|sidewalk ants in shadow|
A couple years ago at a family funeral, I sat at a table with a side of the family I see only at funerals. That branch of the family tree is more educated than the rest, and one is in fact a college professor and department head at Oregon State (OSU). Making conversation over salad and casserole, I offered that I was considering pursuing a Ph.D. but wasn't sure. Both the Professor and his wry wife shook their heads, "No, no, no." "Not," said the wife, "unless you really want to research your subject." "The days of a cushy professor job with an office, a minimal teaching load, sabbaticals, and summer vacations are over," the Professor said. He has been told to hire more and more adjuncts to replace full-time professors like himself who cost the university too much with their salaries and retirement and health benefits—those disappearing full-time job benefits most baby boomers have taken for granted, the workers' perks unions fought for before said unions were targeted for annihilation.
Aware of my plight, a writer friend (whom I would link to if I could) recently pointed me to the Adjunct Project, which presents an ever-lengthening Google spreadsheet detailing the wages and working conditions of part-time college instructors across the U.S. (Psst.) The school I teach for is on the list. (Shhh.)
Of course it's never been good bourgeois form to talk about money. But without such documentation made public, no student, paying what they do now in tuition, whether in public or private school, would believe the tiny fraction of their tuition that most of their instructors—who, let's remind ourselves, possess at minimum a master's degree—these days actually get paid, while high-level administrators keep giving themselves raises. With college now a full-blown racket, a college-administrator acquaintance mentioned the other day she's considering working a weekend job on top of her full-time job because the student loans for her master's program (which degree benefits her day job and employer, by the way) were coming due—that or she might apply for a Ph.D. program, which would simultaneously defer and compound her student loans. Another friend owes around $80,000 for a master's degree, and though he has a full-time teaching job, he can't afford the student-loan payments on top of rent and food, so his retired baby-boomer parents are paying off the debt with their social security and pensions. And yet another teacher friend is over $100,000 in student-loan debt for an English graduate degree (but she's on her own with this one, no parental assistance)—that's right, not law, not medicine, English—the current lingua franca every globalized body in the world now speaks, so ubiquitous that native-English-speaking countries believe its study is worth nada. This is how the U.S. values educators and education? Educate them into debt. Keep them poor and uncomplaining. Mice (remember from Steinbeck?) live on crumbs.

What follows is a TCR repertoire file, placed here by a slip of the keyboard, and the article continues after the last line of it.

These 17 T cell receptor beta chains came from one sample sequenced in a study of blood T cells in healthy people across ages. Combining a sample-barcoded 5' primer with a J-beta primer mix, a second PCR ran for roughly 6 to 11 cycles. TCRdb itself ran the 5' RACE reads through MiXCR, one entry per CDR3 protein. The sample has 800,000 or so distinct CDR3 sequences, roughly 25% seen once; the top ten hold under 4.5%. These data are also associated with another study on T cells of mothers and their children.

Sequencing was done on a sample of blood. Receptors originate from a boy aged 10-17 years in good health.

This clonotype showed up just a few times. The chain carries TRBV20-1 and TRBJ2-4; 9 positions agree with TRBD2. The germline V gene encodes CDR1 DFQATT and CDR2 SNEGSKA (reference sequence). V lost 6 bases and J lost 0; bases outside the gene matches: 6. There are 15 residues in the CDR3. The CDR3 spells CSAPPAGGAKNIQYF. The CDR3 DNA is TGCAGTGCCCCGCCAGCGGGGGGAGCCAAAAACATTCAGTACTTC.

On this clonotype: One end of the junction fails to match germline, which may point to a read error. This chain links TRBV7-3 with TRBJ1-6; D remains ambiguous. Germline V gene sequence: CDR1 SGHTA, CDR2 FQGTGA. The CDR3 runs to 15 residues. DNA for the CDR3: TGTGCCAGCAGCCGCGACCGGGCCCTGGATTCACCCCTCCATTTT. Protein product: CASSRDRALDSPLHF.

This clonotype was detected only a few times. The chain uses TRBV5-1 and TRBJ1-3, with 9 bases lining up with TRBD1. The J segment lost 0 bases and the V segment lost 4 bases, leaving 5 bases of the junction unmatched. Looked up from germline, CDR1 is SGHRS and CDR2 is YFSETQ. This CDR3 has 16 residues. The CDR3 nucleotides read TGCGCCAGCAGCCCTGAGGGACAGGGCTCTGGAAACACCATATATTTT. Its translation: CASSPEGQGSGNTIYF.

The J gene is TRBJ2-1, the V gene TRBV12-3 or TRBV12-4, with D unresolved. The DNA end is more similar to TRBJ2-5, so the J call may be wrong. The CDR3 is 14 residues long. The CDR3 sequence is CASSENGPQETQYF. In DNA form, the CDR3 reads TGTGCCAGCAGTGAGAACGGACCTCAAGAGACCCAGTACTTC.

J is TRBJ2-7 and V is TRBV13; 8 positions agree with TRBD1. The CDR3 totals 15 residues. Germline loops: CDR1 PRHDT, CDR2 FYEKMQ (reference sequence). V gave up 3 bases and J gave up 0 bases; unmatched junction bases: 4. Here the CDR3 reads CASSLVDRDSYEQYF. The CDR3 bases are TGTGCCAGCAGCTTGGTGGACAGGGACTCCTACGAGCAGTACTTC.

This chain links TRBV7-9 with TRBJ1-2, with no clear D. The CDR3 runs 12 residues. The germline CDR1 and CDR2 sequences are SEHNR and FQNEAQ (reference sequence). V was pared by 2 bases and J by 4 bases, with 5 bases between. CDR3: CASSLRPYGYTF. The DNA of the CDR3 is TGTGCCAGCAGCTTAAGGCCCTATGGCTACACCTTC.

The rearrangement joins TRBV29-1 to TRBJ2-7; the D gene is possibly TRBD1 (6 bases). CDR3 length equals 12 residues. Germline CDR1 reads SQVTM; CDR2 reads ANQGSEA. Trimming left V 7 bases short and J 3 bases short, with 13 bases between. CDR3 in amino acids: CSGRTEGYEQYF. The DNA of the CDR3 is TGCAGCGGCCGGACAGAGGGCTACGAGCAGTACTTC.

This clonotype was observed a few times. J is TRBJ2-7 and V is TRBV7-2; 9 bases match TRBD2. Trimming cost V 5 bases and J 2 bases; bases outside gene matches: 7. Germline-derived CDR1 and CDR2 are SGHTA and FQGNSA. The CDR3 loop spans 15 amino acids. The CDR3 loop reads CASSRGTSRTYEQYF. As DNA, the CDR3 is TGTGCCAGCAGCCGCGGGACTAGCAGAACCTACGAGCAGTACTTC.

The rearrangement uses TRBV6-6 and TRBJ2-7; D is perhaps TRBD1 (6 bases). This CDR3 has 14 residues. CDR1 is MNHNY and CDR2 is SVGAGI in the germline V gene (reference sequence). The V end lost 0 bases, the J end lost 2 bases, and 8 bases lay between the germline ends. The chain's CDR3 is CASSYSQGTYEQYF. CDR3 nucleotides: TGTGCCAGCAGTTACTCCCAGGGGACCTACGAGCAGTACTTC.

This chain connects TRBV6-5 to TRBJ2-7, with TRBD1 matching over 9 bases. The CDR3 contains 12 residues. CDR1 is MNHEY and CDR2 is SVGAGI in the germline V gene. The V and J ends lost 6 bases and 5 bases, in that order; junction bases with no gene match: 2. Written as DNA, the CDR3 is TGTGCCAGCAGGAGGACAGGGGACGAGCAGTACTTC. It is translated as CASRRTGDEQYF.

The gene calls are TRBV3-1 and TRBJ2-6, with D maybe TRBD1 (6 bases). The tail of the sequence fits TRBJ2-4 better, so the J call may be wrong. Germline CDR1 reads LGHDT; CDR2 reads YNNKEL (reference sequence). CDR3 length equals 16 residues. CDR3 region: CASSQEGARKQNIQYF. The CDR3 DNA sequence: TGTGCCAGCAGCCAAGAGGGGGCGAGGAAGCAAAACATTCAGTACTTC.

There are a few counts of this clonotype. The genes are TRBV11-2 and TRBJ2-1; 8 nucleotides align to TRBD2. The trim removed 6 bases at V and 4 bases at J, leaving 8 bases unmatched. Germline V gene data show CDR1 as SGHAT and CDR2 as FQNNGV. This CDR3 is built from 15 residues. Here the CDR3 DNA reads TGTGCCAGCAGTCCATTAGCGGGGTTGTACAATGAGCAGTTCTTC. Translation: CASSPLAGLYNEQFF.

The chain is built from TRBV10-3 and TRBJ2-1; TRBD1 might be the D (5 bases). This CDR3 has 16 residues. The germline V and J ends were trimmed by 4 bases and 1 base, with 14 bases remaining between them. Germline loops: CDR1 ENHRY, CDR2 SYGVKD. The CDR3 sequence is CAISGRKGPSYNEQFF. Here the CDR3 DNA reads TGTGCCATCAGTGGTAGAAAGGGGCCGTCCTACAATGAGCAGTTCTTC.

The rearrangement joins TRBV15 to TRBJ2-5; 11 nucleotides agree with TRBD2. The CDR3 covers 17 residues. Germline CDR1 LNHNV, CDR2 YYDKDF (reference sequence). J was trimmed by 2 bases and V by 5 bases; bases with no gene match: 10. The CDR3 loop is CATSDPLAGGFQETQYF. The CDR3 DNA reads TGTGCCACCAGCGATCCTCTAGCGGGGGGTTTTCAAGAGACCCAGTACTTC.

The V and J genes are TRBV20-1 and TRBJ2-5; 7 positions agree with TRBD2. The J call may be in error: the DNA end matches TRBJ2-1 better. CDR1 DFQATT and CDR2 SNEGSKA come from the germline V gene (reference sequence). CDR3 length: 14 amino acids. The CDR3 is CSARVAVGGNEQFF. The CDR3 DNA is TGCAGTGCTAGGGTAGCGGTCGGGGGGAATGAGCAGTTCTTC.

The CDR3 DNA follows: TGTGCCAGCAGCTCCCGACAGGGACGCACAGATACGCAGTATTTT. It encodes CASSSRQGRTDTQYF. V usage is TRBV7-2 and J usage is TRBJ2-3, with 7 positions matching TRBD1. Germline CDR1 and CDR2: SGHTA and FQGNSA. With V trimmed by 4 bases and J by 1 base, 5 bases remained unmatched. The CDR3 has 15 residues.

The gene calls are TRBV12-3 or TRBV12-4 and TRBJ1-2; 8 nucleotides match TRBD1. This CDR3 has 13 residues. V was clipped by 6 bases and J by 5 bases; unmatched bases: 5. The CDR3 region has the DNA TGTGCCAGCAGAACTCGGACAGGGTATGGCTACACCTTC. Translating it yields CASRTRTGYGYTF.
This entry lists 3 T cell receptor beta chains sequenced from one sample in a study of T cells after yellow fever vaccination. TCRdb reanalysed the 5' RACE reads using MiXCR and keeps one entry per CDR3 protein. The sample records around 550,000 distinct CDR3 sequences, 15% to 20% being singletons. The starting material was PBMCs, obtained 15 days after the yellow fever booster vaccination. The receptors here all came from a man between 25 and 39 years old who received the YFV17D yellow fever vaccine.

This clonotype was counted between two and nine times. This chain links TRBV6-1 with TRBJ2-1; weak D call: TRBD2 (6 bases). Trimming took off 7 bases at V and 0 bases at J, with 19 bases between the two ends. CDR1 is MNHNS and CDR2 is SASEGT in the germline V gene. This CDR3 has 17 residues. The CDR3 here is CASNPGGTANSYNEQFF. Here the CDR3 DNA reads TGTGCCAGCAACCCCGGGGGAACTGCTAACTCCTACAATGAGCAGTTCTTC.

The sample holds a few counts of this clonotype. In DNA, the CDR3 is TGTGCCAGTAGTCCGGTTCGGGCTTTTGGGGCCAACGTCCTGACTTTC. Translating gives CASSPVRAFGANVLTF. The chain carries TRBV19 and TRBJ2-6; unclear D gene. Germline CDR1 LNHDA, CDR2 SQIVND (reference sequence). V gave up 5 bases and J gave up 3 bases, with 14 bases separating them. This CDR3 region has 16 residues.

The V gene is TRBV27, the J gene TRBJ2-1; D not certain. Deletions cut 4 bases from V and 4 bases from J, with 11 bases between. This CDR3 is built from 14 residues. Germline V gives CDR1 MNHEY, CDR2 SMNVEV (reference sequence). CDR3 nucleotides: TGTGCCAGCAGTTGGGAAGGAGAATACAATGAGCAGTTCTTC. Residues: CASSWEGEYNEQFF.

|Portland IWW poster, 9th & Powell|
Mice, ants—pick a metaphor. What if the worker ants organized? What would that world look like? The ants might carry signboards: "We built this anthill from the ground up with our own antennae and without any breaks or weekends and all for the queen's larvae!" Except, of course, an ant colony functions as a superorganism with division of labor necessary for the survival of the whole. "The ants go marching ten by ten, hurrah, hurrah." Let's all keep talking impolitely and thus subversively about money, shall we? Who has it, who doesn't, whose labor, whose rewards, and why?